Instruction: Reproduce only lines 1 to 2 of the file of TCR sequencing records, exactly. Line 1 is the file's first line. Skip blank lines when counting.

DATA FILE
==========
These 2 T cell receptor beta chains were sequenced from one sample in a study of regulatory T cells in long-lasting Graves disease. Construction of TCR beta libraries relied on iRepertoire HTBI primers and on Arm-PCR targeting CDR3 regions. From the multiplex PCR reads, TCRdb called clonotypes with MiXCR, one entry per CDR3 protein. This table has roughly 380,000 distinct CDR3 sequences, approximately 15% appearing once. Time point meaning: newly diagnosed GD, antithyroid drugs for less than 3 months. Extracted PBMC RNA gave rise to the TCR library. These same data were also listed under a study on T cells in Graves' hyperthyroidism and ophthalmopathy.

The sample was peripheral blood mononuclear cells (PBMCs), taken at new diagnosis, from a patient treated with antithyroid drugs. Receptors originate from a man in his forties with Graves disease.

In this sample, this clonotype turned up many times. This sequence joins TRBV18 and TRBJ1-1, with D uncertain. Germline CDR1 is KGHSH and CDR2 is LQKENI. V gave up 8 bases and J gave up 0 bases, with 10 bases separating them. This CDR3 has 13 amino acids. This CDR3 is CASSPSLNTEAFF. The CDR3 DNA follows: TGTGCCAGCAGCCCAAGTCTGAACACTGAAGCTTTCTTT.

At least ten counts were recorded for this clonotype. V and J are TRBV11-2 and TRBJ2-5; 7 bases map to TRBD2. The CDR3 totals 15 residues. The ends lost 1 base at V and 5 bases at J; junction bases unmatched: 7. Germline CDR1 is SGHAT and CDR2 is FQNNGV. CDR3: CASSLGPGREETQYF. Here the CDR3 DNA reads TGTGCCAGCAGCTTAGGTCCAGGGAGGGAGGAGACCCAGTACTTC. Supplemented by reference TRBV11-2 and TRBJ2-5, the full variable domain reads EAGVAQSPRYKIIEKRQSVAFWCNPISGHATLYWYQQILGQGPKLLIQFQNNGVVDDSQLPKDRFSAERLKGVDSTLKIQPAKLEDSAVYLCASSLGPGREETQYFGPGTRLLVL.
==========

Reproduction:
These 2 T cell receptor beta chains were sequenced from one sample in a study of regulatory T cells in long-lasting Graves disease. Construction of TCR beta libraries relied on iRepertoire HTBI primers and on Arm-PCR targeting CDR3 regions. From the multiplex PCR reads, TCRdb called clonotypes with MiXCR, one entry per CDR3 protein. This table has roughly 380,000 distinct CDR3 sequences, approximately 15% appearing once. Time point meaning: newly diagnosed GD, antithyroid drugs for less than 3 months. Extracted PBMC RNA gave rise to the TCR library. These same data were also listed under a study on T cells in Graves' hyperthyroidism and ophthalmopathy.

The sample was peripheral blood mononuclear cells (PBMCs), taken at new diagnosis, from a patient treated with antithyroid drugs. Receptors originate from a man in his forties with Graves disease.